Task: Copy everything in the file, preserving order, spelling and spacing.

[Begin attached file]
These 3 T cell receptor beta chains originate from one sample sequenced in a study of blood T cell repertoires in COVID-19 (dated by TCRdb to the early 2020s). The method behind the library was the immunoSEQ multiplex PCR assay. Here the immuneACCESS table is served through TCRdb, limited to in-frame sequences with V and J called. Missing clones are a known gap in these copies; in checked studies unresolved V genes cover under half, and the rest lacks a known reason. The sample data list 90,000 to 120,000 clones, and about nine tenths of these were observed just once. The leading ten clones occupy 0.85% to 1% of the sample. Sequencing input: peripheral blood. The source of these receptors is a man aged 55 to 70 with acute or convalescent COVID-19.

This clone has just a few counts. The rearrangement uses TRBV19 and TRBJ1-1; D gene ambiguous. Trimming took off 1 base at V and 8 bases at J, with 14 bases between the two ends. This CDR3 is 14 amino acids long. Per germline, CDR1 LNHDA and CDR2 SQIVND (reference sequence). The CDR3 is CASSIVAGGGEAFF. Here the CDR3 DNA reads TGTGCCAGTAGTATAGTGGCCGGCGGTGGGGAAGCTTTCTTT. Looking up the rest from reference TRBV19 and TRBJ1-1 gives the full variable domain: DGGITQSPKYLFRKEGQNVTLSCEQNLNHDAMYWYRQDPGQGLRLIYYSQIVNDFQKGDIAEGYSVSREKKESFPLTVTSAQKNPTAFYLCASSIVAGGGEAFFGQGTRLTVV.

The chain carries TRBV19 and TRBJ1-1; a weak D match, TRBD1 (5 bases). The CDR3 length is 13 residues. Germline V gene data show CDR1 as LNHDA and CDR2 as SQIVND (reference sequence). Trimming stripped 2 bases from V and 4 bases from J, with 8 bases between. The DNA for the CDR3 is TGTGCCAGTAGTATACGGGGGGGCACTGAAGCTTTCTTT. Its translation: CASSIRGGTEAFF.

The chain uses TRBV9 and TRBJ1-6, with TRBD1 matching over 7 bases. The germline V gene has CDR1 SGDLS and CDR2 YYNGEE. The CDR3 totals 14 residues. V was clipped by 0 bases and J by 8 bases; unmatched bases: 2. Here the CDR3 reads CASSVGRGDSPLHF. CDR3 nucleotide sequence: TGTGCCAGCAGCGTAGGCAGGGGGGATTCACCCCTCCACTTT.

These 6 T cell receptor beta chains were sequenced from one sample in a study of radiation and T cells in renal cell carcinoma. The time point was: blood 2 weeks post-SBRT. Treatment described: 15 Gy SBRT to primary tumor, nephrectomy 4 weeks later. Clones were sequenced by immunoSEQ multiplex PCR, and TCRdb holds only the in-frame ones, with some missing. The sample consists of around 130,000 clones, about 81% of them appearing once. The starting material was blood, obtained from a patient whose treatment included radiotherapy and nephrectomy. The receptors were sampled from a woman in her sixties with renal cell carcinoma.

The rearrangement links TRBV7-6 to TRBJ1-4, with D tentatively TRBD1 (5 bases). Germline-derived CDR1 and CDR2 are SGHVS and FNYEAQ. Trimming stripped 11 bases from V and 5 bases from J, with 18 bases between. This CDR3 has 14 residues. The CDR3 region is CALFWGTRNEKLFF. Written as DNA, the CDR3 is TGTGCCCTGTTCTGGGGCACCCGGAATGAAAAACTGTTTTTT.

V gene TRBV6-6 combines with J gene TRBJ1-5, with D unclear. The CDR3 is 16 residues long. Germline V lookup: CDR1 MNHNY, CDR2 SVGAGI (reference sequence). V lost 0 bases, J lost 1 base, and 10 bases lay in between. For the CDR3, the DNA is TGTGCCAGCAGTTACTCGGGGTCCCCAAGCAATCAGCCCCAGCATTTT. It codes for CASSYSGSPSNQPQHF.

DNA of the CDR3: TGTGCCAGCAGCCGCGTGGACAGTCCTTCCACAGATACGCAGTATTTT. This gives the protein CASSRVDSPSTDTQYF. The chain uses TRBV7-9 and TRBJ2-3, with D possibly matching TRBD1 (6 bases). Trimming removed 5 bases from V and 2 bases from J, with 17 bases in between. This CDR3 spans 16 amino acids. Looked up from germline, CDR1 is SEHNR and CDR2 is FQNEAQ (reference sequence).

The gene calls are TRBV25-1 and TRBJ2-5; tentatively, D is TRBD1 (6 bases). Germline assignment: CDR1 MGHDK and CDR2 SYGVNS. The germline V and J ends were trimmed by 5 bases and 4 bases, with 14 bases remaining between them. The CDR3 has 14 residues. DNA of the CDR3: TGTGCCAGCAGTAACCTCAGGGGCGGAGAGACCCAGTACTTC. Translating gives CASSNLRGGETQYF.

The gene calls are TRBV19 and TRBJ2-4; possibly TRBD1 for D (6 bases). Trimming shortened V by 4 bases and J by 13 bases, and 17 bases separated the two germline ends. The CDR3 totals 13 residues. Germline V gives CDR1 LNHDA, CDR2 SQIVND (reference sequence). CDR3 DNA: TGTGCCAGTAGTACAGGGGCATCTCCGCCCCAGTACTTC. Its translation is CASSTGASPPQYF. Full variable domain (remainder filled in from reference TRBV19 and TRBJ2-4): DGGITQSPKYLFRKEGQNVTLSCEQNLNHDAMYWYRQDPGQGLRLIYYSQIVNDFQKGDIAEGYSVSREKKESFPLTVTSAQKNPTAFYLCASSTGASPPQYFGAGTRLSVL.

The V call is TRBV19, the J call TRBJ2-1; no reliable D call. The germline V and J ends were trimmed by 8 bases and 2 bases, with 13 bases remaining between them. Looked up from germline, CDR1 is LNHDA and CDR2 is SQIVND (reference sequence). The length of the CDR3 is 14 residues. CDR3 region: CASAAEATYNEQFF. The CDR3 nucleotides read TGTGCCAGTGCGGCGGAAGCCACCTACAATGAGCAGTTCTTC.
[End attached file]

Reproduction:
These 3 T cell receptor beta chains originate from one sample sequenced in a study of blood T cell repertoires in COVID-19 (dated by TCRdb to the early 2020s). The method behind the library was the immunoSEQ multiplex PCR assay. Here the immuneACCESS table is served through TCRdb, limited to in-frame sequences with V and J called. Missing clones are a known gap in these copies; in checked studies unresolved V genes cover under half, and the rest lacks a known reason. The sample data list 90,000 to 120,000 clones, and about nine tenths of these were observed just once. The leading ten clones occupy 0.85% to 1% of the sample. Sequencing input: peripheral blood. The source of these receptors is a man aged 55 to 70 with acute or convalescent COVID-19.

This clone has just a few counts. The rearrangement uses TRBV19 and TRBJ1-1; D gene ambiguous. Trimming took off 1 base at V and 8 bases at J, with 14 bases between the two ends. This CDR3 is 14 amino acids long. Per germline, CDR1 LNHDA and CDR2 SQIVND (reference sequence). The CDR3 is CASSIVAGGGEAFF. Here the CDR3 DNA reads TGTGCCAGTAGTATAGTGGCCGGCGGTGGGGAAGCTTTCTTT. Looking up the rest from reference TRBV19 and TRBJ1-1 gives the full variable domain: DGGITQSPKYLFRKEGQNVTLSCEQNLNHDAMYWYRQDPGQGLRLIYYSQIVNDFQKGDIAEGYSVSREKKESFPLTVTSAQKNPTAFYLCASSIVAGGGEAFFGQGTRLTVV.

The chain carries TRBV19 and TRBJ1-1; a weak D match, TRBD1 (5 bases). The CDR3 length is 13 residues. Germline V gene data show CDR1 as LNHDA and CDR2 as SQIVND (reference sequence). Trimming stripped 2 bases from V and 4 bases from J, with 8 bases between. The DNA for the CDR3 is TGTGCCAGTAGTATACGGGGGGGCACTGAAGCTTTCTTT. Its translation: CASSIRGGTEAFF.

The chain uses TRBV9 and TRBJ1-6, with TRBD1 matching over 7 bases. The germline V gene has CDR1 SGDLS and CDR2 YYNGEE. The CDR3 totals 14 residues. V was clipped by 0 bases and J by 8 bases; unmatched bases: 2. Here the CDR3 reads CASSVGRGDSPLHF. CDR3 nucleotide sequence: TGTGCCAGCAGCGTAGGCAGGGGGGATTCACCCCTCCACTTT.

These 6 T cell receptor beta chains were sequenced from one sample in a study of radiation and T cells in renal cell carcinoma. The time point was: blood 2 weeks post-SBRT. Treatment described: 15 Gy SBRT to primary tumor, nephrectomy 4 weeks later. Clones were sequenced by immunoSEQ multiplex PCR, and TCRdb holds only the in-frame ones, with some missing. The sample consists of around 130,000 clones, about 81% of them appearing once. The starting material was blood, obtained from a patient whose treatment included radiotherapy and nephrectomy. The receptors were sampled from a woman in her sixties with renal cell carcinoma.

The rearrangement links TRBV7-6 to TRBJ1-4, with D tentatively TRBD1 (5 bases). Germline-derived CDR1 and CDR2 are SGHVS and FNYEAQ. Trimming stripped 11 bases from V and 5 bases from J, with 18 bases between. This CDR3 has 14 residues. The CDR3 region is CALFWGTRNEKLFF. Written as DNA, the CDR3 is TGTGCCCTGTTCTGGGGCACCCGGAATGAAAAACTGTTTTTT.

V gene TRBV6-6 combines with J gene TRBJ1-5, with D unclear. The CDR3 is 16 residues long. Germline V lookup: CDR1 MNHNY, CDR2 SVGAGI (reference sequence). V lost 0 bases, J lost 1 base, and 10 bases lay in between. For the CDR3, the DNA is TGTGCCAGCAGTTACTCGGGGTCCCCAAGCAATCAGCCCCAGCATTTT. It codes for CASSYSGSPSNQPQHF.

DNA of the CDR3: TGTGCCAGCAGCCGCGTGGACAGTCCTTCCACAGATACGCAGTATTTT. This gives the protein CASSRVDSPSTDTQYF. The chain uses TRBV7-9 and TRBJ2-3, with D possibly matching TRBD1 (6 bases). Trimming removed 5 bases from V and 2 bases from J, with 17 bases in between. This CDR3 spans 16 amino acids. Looked up from germline, CDR1 is SEHNR and CDR2 is FQNEAQ (reference sequence).

The gene calls are TRBV25-1 and TRBJ2-5; tentatively, D is TRBD1 (6 bases). Germline assignment: CDR1 MGHDK and CDR2 SYGVNS. The germline V and J ends were trimmed by 5 bases and 4 bases, with 14 bases remaining between them. The CDR3 has 14 residues. DNA of the CDR3: TGTGCCAGCAGTAACCTCAGGGGCGGAGAGACCCAGTACTTC. Translating gives CASSNLRGGETQYF.

The gene calls are TRBV19 and TRBJ2-4; possibly TRBD1 for D (6 bases). Trimming shortened V by 4 bases and J by 13 bases, and 17 bases separated the two germline ends. The CDR3 totals 13 residues. Germline V gives CDR1 LNHDA, CDR2 SQIVND (reference sequence). CDR3 DNA: TGTGCCAGTAGTACAGGGGCATCTCCGCCCCAGTACTTC. Its translation is CASSTGASPPQYF. Full variable domain (remainder filled in from reference TRBV19 and TRBJ2-4): DGGITQSPKYLFRKEGQNVTLSCEQNLNHDAMYWYRQDPGQGLRLIYYSQIVNDFQKGDIAEGYSVSREKKESFPLTVTSAQKNPTAFYLCASSTGASPPQYFGAGTRLSVL.

The V call is TRBV19, the J call TRBJ2-1; no reliable D call. The germline V and J ends were trimmed by 8 bases and 2 bases, with 13 bases remaining between them. Looked up from germline, CDR1 is LNHDA and CDR2 is SQIVND (reference sequence). The length of the CDR3 is 14 residues. CDR3 region: CASAAEATYNEQFF. The CDR3 nucleotides read TGTGCCAGTGCGGCGGAAGCCACCTACAATGAGCAGTTCTTC.